Proposed EV Fee Falls Short of Solving PA's Infrastructure Woes


By Anthony Hennen, The Center Square
March 10, 2023

As electric vehicles overtake Pennsylvania’s roads, lawmakers still have to sort out two things---how to tax them to fund roads and bridges, and how to build out reliable charging stations.

While neither issue has a quick and easy solution, a pilot tax project will grow revenue, and federal cash will expand an electric charging corridor across the state.

Except, some analysts say, it won't be enough to meaningfully fund road and bridge repair.

In 2019, Pennsylvania had almost 10,000 electric vehicles. Today, that count has more than sextupled, with more than 63,000 EVs registered in the state. The Senate Transportation Committee met March 9 to discuss what this means for funding and building out infrastructure.

Pennsylvania relies heavily on the gas tax to fund its roads and bridges, and as gas-powered vehicles get more fuel efficient and more drivers go electric, the cash available to pay for maintenance will fall. To make up for some of that, some lawmakers want to apply a mileage-based user fee to EVs.

“The proposal that we have through the Drive Smart Act would be to charge 3 cents per mile or an opt-out payment of $380, the same amount the average driver pays in gas taxes each year,” said. Sen. Wayne Langerholc, R-Clearfield, and chairman of the committee.

Without an EV fee, drivers could use the roads without paying for maintaining them. As revenues from the gas tax continue to decline, and PennDOT claims it has billions of dollars in unmet needs, a funding gap in the near-term can lead to long-term costs rising.

“Deferred maintenance and replacement due to lack of funds will lead to exponential growth in the highway system’s cost to citizens, residents, businesses and taxpayers in the future,” said George Dougherty Jr., an assistant professor at the University of Pittsburgh. “Not taking care of our maintenance needs now will simply make it more expensive in the future.”

A mileage fee would meet some of those needs, Dougherty noted, and cited its fairness, simplicity, transparency and ease of administration as beneficial. However, the tax isn’t adequate to cover the needs of the transportation system.

“If all 63,000 current (EV drivers) paid the $380 fee, the commonwealth would raise $24 million to assist with an $8 billion funding problem,” Dougherty said.

If the number of EV drivers doubled by 2030, collections would reach $48 million, but the funding problem would have grown to a $12 billion shortfall.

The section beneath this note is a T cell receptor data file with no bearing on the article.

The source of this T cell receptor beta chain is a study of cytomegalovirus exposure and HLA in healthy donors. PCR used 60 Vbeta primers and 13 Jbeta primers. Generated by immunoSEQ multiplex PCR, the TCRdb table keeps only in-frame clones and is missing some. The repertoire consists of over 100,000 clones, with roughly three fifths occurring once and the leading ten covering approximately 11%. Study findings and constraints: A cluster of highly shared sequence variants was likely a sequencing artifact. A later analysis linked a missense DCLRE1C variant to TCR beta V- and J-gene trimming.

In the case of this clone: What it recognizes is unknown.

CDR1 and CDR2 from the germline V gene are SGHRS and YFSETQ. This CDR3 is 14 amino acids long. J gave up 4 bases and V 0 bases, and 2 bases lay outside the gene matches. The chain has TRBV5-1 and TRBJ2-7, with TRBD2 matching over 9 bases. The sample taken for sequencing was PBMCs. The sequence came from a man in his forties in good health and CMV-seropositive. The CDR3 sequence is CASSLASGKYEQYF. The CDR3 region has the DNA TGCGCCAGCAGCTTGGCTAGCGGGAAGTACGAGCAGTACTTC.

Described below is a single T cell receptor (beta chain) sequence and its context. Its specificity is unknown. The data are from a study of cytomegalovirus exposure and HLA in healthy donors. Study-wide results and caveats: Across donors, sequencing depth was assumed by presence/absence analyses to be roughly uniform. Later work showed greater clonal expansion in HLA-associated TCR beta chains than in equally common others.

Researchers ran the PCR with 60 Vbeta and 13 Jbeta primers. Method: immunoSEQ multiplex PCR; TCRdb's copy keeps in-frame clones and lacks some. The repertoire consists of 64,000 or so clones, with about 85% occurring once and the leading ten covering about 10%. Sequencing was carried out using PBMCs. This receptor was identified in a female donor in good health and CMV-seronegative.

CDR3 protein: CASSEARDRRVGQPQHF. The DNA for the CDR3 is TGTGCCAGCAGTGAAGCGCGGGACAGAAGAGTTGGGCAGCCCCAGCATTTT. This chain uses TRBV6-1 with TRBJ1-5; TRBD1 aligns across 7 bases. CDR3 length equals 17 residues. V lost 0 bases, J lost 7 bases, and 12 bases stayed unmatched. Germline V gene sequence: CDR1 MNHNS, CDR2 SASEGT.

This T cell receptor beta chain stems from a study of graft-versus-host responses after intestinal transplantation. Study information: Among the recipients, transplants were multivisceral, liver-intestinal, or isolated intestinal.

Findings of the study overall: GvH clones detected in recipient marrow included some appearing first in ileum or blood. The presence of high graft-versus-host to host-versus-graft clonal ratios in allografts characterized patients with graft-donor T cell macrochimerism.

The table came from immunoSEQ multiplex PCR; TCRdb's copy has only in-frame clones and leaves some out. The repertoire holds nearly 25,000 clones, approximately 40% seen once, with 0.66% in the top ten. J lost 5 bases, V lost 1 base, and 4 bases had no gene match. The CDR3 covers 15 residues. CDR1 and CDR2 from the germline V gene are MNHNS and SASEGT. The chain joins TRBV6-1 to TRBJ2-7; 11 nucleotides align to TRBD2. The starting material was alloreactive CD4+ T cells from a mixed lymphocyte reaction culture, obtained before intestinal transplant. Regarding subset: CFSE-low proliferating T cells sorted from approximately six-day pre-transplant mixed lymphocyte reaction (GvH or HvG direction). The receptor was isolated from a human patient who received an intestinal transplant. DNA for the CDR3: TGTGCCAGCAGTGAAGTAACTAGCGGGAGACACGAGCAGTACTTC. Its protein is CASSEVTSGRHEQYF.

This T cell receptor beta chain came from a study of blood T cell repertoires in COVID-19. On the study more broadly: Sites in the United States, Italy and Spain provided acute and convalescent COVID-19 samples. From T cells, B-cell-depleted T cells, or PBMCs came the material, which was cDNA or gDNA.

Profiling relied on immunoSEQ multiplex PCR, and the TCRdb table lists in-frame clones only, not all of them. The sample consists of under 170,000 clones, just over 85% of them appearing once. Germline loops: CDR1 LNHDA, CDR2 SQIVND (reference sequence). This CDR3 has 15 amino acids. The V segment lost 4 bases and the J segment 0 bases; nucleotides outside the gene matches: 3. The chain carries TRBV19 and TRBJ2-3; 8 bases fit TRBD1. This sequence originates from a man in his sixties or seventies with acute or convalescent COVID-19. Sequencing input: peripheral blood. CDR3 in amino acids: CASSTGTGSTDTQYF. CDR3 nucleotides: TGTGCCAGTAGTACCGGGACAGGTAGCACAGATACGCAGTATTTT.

Dougherty suggested setting fees for all drivers based on the cost to infrastructure to cover maintenance, as well as indexing fees to inflation. He also noted charging all classes of vehicles similarly was an unfair status quo that placed a heavier burden on lighter cars.

“I urge the committee to consider fairness in a much broader sense,” Dougherty said. “Our current revenue generation system is unfair across classes of vehicles, much more so than the difference between electric- and fossil-fuel based vehicles. Heavier vehicles and larger vehicles … have a much more detrimental effect in terms of degradation of our infrastructure.”

Regardless of how EVs will fund roads, policymakers are already building out charging stations. More than 1,000 charging stations are active statewide, and Pennsylvania is set to get $170 million through 2026 to build more through the National Electric Vehicle Infrastructure program.

“We are intending to build out alternative fuel corridors as fast as we can,” said Natasha Fackler, PennDOT’s infrastructure implementation coordinator, referring to the federal government’s requirement to have routes with reliable EV chargers. “Once they’re fully built out, then we have the option to use our funding outside the interstate corridors and have the flexibility to use funding on any public roadway.”

Charging stations aren’t the only way to provide power for EVs, either, especially for commercial vehicles.

“Where we see the future of this in talking to our partners and in talking to our customers---our two best customers, FedEx and UPS---are really into inductive charging,” said Mark Compton, CEO of the Pennsylvania Turnpike Commission. “We’re hoping to have a pilot project on one of the later stages of the Mon/Fayette Expressway in inductive charging … inductive charging is going to be the way of the future.”

With inductive charging, vehicles can charge wirelessly through a transmitting pad in the road and a receiving pad in the vehicle, allowing faster charging speeds.

We thank The Center Square for reprint permission.

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